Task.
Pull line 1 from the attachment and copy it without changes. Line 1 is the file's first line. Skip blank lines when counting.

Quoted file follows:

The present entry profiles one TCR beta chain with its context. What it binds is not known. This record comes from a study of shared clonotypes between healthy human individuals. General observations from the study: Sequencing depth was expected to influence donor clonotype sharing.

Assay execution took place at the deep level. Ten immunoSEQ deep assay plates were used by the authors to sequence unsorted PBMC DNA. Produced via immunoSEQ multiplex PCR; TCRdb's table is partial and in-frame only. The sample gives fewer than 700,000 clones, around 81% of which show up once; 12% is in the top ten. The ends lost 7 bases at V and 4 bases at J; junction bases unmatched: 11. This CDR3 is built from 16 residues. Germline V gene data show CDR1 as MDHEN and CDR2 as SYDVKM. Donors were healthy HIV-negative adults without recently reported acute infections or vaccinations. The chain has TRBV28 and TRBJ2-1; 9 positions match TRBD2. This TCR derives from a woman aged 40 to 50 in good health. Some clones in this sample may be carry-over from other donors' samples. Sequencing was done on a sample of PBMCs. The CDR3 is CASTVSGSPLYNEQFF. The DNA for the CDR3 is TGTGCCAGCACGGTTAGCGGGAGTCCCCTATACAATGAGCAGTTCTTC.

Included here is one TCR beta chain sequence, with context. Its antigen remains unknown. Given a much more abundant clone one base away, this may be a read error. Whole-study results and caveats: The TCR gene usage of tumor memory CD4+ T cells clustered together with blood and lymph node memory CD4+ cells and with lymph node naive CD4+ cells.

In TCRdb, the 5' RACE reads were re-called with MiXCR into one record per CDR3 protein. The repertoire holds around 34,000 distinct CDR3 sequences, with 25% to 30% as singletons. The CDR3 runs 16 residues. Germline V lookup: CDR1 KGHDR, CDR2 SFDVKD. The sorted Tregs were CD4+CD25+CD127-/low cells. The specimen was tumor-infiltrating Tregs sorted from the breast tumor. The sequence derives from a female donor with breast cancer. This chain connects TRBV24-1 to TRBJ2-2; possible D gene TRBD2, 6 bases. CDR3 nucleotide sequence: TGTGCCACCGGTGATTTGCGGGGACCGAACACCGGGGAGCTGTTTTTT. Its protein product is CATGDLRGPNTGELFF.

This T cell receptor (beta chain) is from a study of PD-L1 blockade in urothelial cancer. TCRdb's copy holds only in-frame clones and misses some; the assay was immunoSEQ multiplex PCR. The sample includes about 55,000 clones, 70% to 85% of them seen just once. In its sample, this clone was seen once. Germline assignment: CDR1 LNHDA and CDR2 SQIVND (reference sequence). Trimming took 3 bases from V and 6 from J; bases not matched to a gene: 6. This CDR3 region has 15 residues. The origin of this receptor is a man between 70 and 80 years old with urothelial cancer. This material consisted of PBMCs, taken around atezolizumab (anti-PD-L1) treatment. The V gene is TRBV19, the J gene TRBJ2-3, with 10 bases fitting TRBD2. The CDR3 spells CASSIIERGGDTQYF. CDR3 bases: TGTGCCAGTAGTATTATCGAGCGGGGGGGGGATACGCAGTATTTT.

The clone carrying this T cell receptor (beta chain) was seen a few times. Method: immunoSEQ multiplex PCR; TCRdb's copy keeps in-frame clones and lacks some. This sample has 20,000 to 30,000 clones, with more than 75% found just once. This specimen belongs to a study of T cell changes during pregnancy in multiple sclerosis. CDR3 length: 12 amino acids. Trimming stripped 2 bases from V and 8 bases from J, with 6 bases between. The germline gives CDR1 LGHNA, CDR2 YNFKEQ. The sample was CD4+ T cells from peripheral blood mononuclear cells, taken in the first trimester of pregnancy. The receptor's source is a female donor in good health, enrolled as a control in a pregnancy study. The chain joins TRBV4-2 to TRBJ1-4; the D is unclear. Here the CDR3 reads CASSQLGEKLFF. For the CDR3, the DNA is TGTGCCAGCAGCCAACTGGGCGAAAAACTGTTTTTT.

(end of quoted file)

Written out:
The present entry profiles one TCR beta chain with its context. What it binds is not known. This record comes from a study of shared clonotypes between healthy human individuals. General observations from the study: Sequencing depth was expected to influence donor clonotype sharing.